According to volunteer-staffed anti-misinformation blog Propastop (link in English), the chief editor of Kremlin-funded TV channel Russia Today, and also owner of the Sputnik network, Margarita Simonyan, says Estonia systematically bullies his employees, making Estonia the worst place in Europe for them to work.
Without providing concrete examples, Simonyan accused Estonia of systemic bullying: "Even when people who come to interviews and are not hired right away and may not be so in the future get a call from the Internal Security Service, inquiring to what they were asked and who was the interviewer," Simonyan said, adding that she had not encountered totalitarian approaches on that scale "even in Arab countries."
Simonyan said that not only was Estonia small and spiteful, but added that the EU as a whole was on a downward spiral.
Propastop also listed several claims made by Sputnik Estonia over the past three weeks, including reports on how many people in Estonia die per year from alcoholism, how Estonia and the other two Baltic States are at the top of the European table for "killings", contributions to "genocide" made by Estonian Defence Forces (EDF) personnel involved in the French-led anti-insurgency Operation Barkhane in Mali, and that British soldiers serving with the NATO Battlegroup based in Tapa are not content with their lot.
Pipeline work in Tartu yields two centuries-old skeletons
Two more skeletons dated to the late middle ages or beginning of the early modern period have been found in Tartu, local daily Tartu Postimees reports.
The skeletons were unearthed during work laying a pipeline on Jakobi tänav, adjacent to the University of Tartu's main building and close to where a far larger number – 750 – skeletons were found 2010-2011.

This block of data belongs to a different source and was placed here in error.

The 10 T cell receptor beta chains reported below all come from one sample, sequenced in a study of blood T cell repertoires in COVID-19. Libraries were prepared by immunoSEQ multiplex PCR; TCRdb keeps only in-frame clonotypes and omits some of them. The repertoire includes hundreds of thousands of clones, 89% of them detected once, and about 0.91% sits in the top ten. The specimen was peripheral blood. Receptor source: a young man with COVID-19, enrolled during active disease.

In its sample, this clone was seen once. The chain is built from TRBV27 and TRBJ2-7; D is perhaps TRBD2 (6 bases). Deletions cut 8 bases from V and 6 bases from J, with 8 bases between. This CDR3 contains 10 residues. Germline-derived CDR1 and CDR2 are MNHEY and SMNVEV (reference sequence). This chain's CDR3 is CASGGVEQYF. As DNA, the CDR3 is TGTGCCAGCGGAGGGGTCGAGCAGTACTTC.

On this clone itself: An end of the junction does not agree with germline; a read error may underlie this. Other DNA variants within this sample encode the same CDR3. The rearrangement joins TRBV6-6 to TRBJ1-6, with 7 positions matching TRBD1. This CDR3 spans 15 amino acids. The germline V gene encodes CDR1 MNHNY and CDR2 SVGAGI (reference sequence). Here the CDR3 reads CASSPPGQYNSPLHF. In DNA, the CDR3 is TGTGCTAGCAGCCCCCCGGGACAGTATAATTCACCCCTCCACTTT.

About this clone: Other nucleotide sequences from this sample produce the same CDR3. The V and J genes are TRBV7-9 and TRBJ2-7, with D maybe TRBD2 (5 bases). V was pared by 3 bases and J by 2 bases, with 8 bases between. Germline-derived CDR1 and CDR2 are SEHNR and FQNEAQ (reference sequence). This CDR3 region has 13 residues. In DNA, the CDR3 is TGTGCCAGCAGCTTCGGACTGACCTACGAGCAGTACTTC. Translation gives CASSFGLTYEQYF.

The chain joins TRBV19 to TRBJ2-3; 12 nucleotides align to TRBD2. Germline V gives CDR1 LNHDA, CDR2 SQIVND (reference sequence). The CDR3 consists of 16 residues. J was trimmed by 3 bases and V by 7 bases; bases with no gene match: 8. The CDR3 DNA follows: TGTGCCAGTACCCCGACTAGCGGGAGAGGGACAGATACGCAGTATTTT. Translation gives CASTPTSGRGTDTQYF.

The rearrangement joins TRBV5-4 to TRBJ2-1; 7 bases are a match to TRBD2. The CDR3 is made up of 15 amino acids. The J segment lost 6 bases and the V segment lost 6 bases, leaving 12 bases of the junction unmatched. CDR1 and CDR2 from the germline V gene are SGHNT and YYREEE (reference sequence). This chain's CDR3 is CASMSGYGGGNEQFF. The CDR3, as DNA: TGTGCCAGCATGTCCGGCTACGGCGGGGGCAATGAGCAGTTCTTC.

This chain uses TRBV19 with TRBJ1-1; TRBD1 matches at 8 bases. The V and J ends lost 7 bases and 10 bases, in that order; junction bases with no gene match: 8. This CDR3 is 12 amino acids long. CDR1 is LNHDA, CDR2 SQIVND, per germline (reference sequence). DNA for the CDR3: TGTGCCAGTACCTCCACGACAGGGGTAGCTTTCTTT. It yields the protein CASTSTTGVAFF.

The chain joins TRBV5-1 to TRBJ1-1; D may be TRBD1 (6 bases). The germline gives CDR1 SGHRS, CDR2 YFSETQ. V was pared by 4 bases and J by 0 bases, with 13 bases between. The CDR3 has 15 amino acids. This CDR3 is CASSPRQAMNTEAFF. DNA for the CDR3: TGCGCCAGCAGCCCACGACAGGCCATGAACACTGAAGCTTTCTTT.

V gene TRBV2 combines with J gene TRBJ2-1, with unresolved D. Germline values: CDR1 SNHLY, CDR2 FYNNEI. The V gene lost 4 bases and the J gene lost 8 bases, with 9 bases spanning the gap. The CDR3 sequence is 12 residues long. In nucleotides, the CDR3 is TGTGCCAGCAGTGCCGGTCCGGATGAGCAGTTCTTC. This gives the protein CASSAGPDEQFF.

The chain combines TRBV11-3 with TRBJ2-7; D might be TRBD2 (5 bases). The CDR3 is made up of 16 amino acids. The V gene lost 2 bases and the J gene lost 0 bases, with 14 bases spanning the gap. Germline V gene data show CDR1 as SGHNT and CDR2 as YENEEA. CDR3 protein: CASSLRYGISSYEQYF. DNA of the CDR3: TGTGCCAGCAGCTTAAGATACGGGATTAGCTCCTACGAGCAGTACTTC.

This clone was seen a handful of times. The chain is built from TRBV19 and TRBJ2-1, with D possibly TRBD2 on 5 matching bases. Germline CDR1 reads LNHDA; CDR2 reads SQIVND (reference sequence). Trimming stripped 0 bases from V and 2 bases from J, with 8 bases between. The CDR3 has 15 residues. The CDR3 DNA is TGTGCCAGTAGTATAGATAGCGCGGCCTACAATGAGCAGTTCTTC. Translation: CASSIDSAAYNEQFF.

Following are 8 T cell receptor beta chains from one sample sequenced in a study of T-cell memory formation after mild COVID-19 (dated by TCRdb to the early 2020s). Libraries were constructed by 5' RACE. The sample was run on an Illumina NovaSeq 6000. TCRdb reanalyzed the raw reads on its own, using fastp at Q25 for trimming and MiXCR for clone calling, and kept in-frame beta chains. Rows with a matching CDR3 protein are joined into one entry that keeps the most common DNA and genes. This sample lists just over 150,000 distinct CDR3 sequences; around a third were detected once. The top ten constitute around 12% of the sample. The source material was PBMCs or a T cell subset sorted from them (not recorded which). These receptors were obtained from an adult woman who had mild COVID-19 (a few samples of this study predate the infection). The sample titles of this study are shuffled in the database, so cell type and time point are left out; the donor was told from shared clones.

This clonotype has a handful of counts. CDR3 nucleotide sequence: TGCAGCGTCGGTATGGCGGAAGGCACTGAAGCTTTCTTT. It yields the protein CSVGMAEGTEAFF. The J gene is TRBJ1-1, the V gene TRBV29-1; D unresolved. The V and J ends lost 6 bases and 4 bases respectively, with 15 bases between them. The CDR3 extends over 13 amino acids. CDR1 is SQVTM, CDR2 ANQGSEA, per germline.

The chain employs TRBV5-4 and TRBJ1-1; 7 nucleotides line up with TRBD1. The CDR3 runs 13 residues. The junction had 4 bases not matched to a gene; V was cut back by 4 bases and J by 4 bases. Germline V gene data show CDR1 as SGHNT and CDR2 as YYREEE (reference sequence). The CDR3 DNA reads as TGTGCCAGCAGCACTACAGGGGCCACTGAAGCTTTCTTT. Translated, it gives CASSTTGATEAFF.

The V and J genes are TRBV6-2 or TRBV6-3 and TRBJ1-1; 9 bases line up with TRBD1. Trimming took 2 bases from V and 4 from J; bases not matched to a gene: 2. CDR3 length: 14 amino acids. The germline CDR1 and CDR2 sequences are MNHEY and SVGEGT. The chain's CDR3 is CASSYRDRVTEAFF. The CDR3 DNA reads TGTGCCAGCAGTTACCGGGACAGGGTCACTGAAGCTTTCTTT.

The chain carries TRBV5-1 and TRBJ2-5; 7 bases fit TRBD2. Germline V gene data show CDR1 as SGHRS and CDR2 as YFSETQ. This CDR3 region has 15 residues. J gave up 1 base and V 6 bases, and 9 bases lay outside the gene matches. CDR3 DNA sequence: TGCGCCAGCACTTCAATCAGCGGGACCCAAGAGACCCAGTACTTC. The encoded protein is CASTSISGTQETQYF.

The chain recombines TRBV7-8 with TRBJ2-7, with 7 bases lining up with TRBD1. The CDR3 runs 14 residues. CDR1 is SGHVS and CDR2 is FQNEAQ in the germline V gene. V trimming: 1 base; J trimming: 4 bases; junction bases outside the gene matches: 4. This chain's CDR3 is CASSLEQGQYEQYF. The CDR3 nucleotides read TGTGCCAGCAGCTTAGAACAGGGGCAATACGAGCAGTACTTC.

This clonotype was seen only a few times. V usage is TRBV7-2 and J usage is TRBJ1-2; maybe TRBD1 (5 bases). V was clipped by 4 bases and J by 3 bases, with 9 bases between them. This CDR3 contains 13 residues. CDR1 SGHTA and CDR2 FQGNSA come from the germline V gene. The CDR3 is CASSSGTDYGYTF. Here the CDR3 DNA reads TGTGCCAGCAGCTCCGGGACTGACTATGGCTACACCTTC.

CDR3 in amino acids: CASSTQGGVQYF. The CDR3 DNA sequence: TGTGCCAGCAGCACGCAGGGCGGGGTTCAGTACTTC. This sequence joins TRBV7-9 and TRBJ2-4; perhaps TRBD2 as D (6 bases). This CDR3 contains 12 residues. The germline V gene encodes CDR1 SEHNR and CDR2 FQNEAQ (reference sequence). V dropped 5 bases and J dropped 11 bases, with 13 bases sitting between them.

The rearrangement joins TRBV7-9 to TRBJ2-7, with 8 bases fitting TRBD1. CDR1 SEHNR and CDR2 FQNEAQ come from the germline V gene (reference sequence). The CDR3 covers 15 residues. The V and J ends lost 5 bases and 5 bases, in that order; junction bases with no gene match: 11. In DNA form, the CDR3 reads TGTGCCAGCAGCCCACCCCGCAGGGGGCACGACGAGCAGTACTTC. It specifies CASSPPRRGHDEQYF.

The large number was accounted for by the fact that the site had been a graveyard and covered a wide period of history, some dating back to the 13th or 14th centuries; the latest finds showed no signs of violence or anything else to suggest that they had not been laid to rest in a similar manner, the paper says, and there is possibility that more bones will be found when work continues.
Still no progress on Kopli skyscraper
The status of a proposed skyscraper in Tallinn's Kopli district was the subject of a piece in daily Postimees.
The area was prepared for building as long as 20 years ago, with real estate mogul Sonny Aswani promising in 2009 to have it finished within a decade – i.e. by now, the paper reports.
However, in 2017, Aswan's company, Phoenix Land, signed an agreement to sell the site to Estonian developer Endover, but the latter still is not the official owner of the site, the article says.
The site is still the subject of a legal battle.
Download the ERR News app for Android and iOS now and never miss an update!
Editor: Andrew Whyte